Long-term anticoagulation therapy is important in the management of patients with chronic atrial fibrillation,1,2 deep vein thrombosis,3 prosthetic heart valves,4 and some cases of post–myocardial infarction5 because it reduces the incidence of thromboembolic complications and prolongs life.1,2,5 However, thromboembolism may still occur and, more frequently, hemorrhage may develop as a complication. Indeed, it was not until several trials showed that its advantages outweighed its disadvantages1,2,4,6 that anticoagulation therapy gained widespread acceptance.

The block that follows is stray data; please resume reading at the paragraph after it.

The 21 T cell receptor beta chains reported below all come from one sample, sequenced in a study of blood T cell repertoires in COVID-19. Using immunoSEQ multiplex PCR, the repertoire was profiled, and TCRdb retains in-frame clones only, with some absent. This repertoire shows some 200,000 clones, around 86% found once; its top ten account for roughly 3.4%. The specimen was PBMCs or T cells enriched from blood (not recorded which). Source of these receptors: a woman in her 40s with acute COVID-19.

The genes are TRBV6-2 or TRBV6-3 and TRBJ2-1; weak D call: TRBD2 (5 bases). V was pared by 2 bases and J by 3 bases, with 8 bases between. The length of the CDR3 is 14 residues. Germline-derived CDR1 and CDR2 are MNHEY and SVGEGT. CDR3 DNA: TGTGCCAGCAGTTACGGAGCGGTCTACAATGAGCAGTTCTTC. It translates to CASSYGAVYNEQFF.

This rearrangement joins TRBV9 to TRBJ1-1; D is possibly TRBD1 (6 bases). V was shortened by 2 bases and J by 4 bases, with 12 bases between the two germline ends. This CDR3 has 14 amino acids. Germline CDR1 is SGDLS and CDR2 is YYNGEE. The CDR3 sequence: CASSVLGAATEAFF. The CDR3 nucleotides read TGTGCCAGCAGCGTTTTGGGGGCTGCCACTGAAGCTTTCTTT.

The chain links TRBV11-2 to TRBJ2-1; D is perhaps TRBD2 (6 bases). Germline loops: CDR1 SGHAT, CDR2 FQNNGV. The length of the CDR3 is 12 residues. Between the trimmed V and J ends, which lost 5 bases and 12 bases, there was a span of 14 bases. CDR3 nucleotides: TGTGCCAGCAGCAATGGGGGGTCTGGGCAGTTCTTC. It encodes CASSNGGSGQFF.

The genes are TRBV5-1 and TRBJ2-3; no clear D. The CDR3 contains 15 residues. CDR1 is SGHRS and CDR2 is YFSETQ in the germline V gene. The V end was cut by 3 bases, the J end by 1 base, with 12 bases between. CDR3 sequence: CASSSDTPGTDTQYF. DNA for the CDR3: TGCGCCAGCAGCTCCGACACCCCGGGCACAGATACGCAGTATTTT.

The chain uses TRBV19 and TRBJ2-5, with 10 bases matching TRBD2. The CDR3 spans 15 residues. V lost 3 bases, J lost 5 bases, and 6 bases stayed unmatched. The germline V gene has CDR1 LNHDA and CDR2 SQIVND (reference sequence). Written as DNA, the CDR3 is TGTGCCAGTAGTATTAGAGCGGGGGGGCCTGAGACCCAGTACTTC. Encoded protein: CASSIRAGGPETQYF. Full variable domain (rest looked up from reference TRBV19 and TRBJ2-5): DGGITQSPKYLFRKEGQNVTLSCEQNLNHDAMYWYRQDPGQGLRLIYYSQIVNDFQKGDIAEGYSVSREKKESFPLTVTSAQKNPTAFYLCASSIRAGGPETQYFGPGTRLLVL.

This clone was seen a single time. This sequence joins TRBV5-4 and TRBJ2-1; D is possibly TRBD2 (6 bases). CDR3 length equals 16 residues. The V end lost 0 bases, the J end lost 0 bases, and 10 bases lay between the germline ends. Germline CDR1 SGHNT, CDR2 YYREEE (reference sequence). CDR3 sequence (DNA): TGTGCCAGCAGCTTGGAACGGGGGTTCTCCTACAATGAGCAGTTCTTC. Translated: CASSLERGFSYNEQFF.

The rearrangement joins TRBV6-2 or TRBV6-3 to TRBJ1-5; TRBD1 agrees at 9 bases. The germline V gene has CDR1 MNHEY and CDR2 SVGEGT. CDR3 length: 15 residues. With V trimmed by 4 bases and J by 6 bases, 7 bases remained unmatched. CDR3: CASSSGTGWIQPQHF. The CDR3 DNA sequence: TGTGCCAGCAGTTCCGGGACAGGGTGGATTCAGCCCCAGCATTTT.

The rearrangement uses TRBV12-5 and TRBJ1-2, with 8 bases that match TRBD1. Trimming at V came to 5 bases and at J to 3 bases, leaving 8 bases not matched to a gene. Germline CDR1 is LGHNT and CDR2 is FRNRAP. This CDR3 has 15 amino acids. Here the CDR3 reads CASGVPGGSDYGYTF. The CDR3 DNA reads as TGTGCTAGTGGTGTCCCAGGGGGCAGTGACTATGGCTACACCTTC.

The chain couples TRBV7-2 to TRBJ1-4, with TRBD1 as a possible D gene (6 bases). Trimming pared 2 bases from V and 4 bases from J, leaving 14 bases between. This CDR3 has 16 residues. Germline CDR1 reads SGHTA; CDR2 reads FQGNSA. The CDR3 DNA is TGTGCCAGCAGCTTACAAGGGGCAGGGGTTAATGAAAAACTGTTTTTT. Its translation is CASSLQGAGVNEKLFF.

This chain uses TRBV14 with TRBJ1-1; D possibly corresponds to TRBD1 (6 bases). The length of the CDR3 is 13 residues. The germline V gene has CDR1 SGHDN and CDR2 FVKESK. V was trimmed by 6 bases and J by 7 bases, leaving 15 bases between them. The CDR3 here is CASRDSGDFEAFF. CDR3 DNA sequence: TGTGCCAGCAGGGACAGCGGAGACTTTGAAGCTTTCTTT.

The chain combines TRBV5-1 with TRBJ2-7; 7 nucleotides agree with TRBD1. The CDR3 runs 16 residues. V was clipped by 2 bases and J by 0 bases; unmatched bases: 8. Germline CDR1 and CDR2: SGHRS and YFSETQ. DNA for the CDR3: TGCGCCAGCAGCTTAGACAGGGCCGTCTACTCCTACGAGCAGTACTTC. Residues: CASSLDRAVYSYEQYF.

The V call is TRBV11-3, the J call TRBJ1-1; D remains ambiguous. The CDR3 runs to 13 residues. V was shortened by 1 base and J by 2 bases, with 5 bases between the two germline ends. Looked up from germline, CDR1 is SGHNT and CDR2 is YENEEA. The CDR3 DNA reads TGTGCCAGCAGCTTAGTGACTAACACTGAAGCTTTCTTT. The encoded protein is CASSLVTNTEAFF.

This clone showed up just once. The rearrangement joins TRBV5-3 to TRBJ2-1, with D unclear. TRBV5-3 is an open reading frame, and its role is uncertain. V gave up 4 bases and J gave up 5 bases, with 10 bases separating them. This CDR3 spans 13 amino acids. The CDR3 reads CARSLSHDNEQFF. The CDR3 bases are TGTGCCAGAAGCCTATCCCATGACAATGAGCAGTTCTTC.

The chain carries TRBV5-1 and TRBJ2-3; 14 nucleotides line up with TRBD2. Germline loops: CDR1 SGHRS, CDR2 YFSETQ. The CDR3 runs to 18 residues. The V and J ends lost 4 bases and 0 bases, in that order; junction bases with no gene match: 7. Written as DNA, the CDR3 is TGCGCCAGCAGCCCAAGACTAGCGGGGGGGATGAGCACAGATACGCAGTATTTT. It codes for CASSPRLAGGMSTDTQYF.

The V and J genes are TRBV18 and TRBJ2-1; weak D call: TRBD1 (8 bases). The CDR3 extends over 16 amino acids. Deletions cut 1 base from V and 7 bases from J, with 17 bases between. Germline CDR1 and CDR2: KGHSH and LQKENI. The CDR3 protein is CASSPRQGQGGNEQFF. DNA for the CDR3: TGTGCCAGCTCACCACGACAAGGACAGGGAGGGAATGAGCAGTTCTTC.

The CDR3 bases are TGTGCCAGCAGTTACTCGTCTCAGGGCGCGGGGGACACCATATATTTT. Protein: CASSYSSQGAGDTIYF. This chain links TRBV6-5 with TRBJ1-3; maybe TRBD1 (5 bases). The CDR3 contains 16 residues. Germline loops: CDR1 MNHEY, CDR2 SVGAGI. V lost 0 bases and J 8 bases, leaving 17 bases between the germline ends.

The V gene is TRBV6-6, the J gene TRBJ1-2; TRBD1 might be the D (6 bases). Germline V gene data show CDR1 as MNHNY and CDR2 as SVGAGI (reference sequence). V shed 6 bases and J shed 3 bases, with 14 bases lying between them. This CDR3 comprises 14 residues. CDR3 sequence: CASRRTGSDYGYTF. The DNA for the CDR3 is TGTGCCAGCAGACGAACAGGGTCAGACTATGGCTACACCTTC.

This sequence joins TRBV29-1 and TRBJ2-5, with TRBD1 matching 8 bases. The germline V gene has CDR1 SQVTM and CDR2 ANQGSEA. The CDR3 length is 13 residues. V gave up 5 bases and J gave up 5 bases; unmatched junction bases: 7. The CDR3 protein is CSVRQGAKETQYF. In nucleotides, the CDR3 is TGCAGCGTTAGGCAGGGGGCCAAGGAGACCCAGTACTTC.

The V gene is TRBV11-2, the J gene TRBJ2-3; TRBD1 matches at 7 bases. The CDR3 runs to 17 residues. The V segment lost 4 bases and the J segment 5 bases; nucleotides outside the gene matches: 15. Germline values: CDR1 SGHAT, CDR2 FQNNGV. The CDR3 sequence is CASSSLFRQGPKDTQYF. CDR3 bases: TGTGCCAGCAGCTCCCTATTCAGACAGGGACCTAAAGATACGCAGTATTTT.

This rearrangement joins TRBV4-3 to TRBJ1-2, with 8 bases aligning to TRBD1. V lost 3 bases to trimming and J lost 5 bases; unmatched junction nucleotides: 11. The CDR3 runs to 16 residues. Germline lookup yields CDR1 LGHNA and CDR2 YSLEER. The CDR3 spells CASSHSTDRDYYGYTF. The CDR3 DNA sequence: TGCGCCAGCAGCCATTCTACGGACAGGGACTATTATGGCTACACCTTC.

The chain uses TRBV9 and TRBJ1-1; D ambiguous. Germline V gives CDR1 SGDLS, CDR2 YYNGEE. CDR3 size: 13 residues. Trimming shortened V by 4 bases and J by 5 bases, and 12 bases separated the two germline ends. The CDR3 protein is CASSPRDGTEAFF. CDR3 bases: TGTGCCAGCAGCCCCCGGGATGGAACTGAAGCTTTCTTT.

Samuel K. Kajubi. Additional Monitoring Tools to Improve the Quality of Anticoagulation Management. Arch Intern Med. 2000;160(19):3006. doi: